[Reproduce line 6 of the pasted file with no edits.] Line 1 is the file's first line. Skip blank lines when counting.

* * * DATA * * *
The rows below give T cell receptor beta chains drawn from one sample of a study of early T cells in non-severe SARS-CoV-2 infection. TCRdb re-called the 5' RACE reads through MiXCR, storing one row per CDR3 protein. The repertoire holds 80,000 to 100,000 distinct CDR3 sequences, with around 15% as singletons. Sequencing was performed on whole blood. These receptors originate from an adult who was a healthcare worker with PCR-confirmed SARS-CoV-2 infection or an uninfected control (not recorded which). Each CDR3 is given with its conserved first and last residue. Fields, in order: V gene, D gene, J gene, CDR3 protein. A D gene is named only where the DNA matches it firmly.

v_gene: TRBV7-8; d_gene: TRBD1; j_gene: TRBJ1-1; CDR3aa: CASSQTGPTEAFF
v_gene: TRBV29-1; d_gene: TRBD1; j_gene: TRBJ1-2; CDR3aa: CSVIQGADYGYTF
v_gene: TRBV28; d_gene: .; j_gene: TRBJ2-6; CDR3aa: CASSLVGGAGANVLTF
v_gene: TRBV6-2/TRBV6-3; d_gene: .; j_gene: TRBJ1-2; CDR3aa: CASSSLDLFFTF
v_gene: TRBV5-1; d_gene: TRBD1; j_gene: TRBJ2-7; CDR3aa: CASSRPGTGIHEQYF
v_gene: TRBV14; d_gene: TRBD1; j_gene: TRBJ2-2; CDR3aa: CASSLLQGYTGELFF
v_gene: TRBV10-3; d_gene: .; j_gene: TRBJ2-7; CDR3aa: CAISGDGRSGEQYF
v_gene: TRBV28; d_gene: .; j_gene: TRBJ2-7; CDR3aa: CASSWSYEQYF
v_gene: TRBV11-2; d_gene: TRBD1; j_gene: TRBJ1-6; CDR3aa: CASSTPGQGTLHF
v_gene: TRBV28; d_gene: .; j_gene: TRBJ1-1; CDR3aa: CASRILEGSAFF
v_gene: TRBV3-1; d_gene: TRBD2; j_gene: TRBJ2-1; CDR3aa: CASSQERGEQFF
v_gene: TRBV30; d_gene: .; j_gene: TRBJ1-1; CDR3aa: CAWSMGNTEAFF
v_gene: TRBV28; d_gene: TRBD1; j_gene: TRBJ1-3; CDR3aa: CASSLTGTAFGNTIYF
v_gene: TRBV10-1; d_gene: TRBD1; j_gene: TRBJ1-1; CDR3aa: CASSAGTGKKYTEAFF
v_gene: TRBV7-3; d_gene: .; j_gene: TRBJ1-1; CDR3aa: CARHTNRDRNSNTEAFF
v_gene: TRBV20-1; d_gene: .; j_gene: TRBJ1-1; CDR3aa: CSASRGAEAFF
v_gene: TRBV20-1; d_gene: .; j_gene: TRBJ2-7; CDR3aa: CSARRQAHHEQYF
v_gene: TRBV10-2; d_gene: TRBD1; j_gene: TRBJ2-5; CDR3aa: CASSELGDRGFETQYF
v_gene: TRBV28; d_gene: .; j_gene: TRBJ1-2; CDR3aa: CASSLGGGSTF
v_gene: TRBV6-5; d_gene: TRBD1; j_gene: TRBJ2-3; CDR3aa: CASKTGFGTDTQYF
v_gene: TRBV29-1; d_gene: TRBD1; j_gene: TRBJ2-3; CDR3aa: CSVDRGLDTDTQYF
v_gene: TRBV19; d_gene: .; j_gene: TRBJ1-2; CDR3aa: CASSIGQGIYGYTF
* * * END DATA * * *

v_gene: TRBV5-1; d_gene: TRBD1; j_gene: TRBJ2-7; CDR3aa: CASSRPGTGIHEQYF